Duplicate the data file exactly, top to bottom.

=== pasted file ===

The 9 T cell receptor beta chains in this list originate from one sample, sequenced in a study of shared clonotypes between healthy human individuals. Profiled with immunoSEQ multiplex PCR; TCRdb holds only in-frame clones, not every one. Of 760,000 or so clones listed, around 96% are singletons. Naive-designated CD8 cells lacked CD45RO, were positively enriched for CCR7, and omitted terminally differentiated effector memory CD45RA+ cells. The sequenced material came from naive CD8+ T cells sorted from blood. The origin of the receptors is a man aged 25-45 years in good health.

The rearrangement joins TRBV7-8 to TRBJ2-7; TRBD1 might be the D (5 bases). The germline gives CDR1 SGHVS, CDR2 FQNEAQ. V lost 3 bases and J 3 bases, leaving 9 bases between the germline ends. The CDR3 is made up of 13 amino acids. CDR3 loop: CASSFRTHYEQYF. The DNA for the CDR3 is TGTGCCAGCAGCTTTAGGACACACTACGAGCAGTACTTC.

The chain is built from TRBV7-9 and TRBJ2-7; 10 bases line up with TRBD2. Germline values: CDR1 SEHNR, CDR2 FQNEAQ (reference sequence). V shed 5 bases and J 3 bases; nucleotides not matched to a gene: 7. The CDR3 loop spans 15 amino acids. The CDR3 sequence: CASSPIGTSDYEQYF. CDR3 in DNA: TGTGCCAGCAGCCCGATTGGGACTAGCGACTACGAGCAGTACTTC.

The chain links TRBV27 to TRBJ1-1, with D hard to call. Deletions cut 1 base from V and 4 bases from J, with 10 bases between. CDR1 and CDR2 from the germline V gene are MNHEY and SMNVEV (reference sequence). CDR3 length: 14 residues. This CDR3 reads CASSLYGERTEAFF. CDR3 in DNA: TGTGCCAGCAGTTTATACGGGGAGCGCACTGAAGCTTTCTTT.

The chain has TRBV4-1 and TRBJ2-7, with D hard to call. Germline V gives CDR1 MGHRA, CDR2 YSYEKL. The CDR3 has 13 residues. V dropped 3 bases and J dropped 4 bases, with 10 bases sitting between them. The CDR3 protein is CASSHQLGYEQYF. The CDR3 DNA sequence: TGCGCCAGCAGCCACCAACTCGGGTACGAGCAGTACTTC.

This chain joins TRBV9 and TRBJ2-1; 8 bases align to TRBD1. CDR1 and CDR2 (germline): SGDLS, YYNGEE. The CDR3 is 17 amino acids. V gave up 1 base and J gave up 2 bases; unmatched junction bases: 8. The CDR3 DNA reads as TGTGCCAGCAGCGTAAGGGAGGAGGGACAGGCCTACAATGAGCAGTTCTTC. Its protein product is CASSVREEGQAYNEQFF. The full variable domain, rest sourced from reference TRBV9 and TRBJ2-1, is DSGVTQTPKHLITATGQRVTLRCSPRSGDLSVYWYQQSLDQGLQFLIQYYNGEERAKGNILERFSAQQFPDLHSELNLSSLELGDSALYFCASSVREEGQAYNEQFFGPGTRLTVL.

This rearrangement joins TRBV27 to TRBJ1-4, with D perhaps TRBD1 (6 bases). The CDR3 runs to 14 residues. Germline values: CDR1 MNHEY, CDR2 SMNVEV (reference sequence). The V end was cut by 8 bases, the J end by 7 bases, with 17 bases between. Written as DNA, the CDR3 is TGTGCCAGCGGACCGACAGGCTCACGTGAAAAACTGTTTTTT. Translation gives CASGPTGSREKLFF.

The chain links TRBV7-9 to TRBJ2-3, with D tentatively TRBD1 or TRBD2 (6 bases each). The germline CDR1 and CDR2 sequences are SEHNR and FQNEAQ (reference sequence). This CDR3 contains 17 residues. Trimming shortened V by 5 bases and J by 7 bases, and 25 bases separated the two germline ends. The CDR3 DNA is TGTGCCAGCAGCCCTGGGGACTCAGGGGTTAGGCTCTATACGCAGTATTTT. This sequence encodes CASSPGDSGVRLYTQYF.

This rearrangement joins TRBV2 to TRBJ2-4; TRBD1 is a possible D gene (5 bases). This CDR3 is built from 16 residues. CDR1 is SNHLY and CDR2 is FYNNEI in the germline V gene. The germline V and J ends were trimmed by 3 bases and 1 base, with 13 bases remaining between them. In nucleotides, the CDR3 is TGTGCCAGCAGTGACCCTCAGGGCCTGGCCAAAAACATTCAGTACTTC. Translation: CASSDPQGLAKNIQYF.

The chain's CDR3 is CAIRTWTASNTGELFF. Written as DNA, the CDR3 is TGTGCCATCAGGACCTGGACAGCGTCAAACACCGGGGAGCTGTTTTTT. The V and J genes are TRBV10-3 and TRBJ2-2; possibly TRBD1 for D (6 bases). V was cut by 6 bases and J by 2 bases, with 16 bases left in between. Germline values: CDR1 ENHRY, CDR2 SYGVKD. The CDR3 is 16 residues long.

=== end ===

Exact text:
The 9 T cell receptor beta chains in this list originate from one sample, sequenced in a study of shared clonotypes between healthy human individuals. Profiled with immunoSEQ multiplex PCR; TCRdb holds only in-frame clones, not every one. Of 760,000 or so clones listed, around 96% are singletons. Naive-designated CD8 cells lacked CD45RO, were positively enriched for CCR7, and omitted terminally differentiated effector memory CD45RA+ cells. The sequenced material came from naive CD8+ T cells sorted from blood. The origin of the receptors is a man aged 25-45 years in good health.

The rearrangement joins TRBV7-8 to TRBJ2-7; TRBD1 might be the D (5 bases). The germline gives CDR1 SGHVS, CDR2 FQNEAQ. V lost 3 bases and J 3 bases, leaving 9 bases between the germline ends. The CDR3 is made up of 13 amino acids. CDR3 loop: CASSFRTHYEQYF. The DNA for the CDR3 is TGTGCCAGCAGCTTTAGGACACACTACGAGCAGTACTTC.

The chain is built from TRBV7-9 and TRBJ2-7; 10 bases line up with TRBD2. Germline values: CDR1 SEHNR, CDR2 FQNEAQ (reference sequence). V shed 5 bases and J 3 bases; nucleotides not matched to a gene: 7. The CDR3 loop spans 15 amino acids. The CDR3 sequence: CASSPIGTSDYEQYF. CDR3 in DNA: TGTGCCAGCAGCCCGATTGGGACTAGCGACTACGAGCAGTACTTC.

The chain links TRBV27 to TRBJ1-1, with D hard to call. Deletions cut 1 base from V and 4 bases from J, with 10 bases between. CDR1 and CDR2 from the germline V gene are MNHEY and SMNVEV (reference sequence). CDR3 length: 14 residues. This CDR3 reads CASSLYGERTEAFF. CDR3 in DNA: TGTGCCAGCAGTTTATACGGGGAGCGCACTGAAGCTTTCTTT.

The chain has TRBV4-1 and TRBJ2-7, with D hard to call. Germline V gives CDR1 MGHRA, CDR2 YSYEKL. The CDR3 has 13 residues. V dropped 3 bases and J dropped 4 bases, with 10 bases sitting between them. The CDR3 protein is CASSHQLGYEQYF. The CDR3 DNA sequence: TGCGCCAGCAGCCACCAACTCGGGTACGAGCAGTACTTC.

This chain joins TRBV9 and TRBJ2-1; 8 bases align to TRBD1. CDR1 and CDR2 (germline): SGDLS, YYNGEE. The CDR3 is 17 amino acids. V gave up 1 base and J gave up 2 bases; unmatched junction bases: 8. The CDR3 DNA reads as TGTGCCAGCAGCGTAAGGGAGGAGGGACAGGCCTACAATGAGCAGTTCTTC. Its protein product is CASSVREEGQAYNEQFF. The full variable domain, rest sourced from reference TRBV9 and TRBJ2-1, is DSGVTQTPKHLITATGQRVTLRCSPRSGDLSVYWYQQSLDQGLQFLIQYYNGEERAKGNILERFSAQQFPDLHSELNLSSLELGDSALYFCASSVREEGQAYNEQFFGPGTRLTVL.

This rearrangement joins TRBV27 to TRBJ1-4, with D perhaps TRBD1 (6 bases). The CDR3 runs to 14 residues. Germline values: CDR1 MNHEY, CDR2 SMNVEV (reference sequence). The V end was cut by 8 bases, the J end by 7 bases, with 17 bases between. Written as DNA, the CDR3 is TGTGCCAGCGGACCGACAGGCTCACGTGAAAAACTGTTTTTT. Translation gives CASGPTGSREKLFF.

The chain links TRBV7-9 to TRBJ2-3, with D tentatively TRBD1 or TRBD2 (6 bases each). The germline CDR1 and CDR2 sequences are SEHNR and FQNEAQ (reference sequence). This CDR3 contains 17 residues. Trimming shortened V by 5 bases and J by 7 bases, and 25 bases separated the two germline ends. The CDR3 DNA is TGTGCCAGCAGCCCTGGGGACTCAGGGGTTAGGCTCTATACGCAGTATTTT. This sequence encodes CASSPGDSGVRLYTQYF.

This rearrangement joins TRBV2 to TRBJ2-4; TRBD1 is a possible D gene (5 bases). This CDR3 is built from 16 residues. CDR1 is SNHLY and CDR2 is FYNNEI in the germline V gene. The germline V and J ends were trimmed by 3 bases and 1 base, with 13 bases remaining between them. In nucleotides, the CDR3 is TGTGCCAGCAGTGACCCTCAGGGCCTGGCCAAAAACATTCAGTACTTC. Translation: CASSDPQGLAKNIQYF.

The chain's CDR3 is CAIRTWTASNTGELFF. Written as DNA, the CDR3 is TGTGCCATCAGGACCTGGACAGCGTCAAACACCGGGGAGCTGTTTTTT. The V and J genes are TRBV10-3 and TRBJ2-2; possibly TRBD1 for D (6 bases). V was cut by 6 bases and J by 2 bases, with 16 bases left in between. Germline values: CDR1 ENHRY, CDR2 SYGVKD. The CDR3 is 16 residues long.